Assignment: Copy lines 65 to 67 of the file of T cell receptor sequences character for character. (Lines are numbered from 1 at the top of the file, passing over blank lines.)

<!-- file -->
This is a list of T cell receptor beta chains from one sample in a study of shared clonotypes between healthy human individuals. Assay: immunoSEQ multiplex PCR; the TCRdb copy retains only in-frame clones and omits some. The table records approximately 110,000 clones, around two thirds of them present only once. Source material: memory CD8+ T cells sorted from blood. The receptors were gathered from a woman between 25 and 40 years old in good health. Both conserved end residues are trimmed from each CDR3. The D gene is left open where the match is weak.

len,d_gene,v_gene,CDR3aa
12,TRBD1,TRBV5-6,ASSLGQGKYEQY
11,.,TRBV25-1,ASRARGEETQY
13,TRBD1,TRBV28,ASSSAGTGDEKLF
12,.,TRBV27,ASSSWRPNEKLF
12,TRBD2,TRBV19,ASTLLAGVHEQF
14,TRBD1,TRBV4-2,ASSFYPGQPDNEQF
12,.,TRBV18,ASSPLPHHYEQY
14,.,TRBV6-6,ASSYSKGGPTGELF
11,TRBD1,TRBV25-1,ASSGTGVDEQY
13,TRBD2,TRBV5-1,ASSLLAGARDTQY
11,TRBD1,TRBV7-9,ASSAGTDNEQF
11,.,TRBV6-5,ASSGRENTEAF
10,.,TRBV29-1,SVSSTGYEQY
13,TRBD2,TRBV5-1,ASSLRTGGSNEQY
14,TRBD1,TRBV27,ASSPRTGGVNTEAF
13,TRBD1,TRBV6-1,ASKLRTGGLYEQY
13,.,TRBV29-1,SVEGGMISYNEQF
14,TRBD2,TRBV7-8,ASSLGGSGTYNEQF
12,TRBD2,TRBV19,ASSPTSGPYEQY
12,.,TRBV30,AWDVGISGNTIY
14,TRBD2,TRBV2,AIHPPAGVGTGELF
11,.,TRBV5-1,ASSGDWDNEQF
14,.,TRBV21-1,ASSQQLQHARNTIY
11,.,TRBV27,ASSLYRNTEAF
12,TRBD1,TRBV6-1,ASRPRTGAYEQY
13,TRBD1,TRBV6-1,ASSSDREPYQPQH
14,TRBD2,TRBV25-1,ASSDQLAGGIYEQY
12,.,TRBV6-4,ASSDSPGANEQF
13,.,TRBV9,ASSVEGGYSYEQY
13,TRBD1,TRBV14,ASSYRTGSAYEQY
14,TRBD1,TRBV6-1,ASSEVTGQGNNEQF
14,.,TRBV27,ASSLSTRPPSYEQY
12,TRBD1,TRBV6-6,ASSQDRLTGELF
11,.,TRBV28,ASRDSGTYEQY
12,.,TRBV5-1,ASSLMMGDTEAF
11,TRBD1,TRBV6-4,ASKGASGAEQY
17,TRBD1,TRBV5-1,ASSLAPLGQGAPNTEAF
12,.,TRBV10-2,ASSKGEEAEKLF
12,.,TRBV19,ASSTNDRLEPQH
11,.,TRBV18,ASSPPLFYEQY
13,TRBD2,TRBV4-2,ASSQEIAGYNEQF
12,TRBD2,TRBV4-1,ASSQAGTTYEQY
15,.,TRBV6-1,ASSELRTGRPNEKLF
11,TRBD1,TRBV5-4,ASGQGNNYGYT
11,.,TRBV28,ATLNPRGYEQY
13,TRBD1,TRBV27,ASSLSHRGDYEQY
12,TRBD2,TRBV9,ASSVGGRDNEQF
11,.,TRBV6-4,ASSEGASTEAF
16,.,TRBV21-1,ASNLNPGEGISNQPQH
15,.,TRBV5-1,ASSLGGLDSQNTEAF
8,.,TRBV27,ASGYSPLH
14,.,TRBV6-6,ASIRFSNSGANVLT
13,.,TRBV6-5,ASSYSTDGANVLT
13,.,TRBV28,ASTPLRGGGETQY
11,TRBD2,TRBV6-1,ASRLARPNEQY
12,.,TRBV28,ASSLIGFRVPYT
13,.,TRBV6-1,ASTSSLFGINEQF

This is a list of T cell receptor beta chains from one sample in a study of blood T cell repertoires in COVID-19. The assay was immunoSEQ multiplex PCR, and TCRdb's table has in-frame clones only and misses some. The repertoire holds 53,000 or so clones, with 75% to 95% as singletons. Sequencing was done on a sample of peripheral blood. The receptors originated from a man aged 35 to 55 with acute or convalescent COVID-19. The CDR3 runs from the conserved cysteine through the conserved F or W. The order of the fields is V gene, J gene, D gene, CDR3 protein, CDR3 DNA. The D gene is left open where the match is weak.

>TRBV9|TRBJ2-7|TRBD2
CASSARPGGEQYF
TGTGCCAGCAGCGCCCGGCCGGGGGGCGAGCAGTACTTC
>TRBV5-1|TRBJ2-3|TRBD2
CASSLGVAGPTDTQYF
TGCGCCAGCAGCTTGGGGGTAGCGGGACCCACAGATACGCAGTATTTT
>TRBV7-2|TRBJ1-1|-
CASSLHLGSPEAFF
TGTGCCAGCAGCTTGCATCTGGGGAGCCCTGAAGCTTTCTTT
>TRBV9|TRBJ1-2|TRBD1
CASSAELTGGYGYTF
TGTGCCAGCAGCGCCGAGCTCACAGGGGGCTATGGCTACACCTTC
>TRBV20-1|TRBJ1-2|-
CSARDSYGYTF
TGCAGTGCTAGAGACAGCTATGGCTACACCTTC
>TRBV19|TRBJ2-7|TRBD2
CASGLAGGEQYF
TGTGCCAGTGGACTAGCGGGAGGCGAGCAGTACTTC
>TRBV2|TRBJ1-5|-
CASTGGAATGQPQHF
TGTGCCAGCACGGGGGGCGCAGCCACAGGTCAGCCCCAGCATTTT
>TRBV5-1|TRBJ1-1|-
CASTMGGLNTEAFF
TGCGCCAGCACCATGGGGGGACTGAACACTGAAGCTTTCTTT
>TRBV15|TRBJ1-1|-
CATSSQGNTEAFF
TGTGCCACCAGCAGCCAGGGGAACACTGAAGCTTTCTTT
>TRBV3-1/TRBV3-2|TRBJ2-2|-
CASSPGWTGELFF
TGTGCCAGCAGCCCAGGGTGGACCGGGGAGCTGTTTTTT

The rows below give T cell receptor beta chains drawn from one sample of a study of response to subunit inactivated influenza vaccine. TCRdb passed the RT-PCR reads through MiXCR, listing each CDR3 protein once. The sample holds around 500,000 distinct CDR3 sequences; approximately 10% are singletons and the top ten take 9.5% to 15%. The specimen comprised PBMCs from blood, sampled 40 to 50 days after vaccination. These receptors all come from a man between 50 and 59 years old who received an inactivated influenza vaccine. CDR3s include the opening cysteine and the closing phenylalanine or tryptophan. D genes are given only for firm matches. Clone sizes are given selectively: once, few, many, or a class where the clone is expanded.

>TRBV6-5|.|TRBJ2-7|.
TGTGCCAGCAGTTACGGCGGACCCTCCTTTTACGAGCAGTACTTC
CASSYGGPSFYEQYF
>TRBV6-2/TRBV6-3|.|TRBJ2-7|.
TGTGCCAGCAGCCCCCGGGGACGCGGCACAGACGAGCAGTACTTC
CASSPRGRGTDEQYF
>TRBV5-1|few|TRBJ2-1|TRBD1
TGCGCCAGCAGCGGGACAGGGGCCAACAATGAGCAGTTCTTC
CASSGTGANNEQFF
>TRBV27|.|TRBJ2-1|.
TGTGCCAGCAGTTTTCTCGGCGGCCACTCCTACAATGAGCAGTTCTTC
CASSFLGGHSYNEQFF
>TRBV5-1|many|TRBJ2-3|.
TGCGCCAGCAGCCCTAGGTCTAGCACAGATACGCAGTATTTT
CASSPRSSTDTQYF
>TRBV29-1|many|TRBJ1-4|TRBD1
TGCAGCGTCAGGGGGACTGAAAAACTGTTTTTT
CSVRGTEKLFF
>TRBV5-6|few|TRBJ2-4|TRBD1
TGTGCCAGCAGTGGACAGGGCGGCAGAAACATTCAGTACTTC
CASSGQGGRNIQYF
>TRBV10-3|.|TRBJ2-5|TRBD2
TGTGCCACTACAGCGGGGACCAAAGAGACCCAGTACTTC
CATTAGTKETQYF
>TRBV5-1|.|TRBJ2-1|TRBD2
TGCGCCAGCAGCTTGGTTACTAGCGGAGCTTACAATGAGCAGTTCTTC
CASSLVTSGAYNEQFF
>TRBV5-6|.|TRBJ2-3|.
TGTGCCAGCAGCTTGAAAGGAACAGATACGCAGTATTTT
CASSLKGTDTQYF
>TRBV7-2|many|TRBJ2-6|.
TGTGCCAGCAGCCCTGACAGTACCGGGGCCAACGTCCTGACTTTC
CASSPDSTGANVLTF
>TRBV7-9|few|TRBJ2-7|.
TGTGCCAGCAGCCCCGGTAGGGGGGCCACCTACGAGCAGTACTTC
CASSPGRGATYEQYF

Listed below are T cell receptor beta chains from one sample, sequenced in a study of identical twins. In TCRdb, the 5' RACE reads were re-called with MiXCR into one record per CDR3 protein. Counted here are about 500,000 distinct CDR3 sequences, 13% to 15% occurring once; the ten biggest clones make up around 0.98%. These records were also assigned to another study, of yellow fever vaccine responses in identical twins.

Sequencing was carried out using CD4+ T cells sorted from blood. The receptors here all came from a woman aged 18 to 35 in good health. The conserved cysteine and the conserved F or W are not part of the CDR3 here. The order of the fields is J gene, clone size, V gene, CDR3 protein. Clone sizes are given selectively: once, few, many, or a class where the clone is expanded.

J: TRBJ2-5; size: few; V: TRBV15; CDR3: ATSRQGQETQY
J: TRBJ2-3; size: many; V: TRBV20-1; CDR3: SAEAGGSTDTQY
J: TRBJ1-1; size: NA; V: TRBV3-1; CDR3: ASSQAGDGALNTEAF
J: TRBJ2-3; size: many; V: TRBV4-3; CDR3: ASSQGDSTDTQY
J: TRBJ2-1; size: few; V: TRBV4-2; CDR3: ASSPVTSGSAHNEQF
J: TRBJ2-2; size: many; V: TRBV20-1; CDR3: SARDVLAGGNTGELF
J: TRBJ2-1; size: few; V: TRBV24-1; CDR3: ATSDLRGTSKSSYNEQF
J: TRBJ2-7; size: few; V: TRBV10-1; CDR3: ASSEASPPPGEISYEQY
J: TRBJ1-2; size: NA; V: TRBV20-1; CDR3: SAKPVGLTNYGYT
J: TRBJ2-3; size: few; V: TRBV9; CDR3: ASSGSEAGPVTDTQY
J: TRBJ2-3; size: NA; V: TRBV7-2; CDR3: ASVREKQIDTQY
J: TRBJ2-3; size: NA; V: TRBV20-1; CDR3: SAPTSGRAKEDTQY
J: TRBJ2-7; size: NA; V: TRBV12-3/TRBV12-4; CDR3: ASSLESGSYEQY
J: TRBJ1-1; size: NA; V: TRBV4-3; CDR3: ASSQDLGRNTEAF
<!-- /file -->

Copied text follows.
CASSLGVAGPTDTQYF
TGCGCCAGCAGCTTGGGGGTAGCGGGACCCACAGATACGCAGTATTTT
>TRBV7-2|TRBJ1-1|-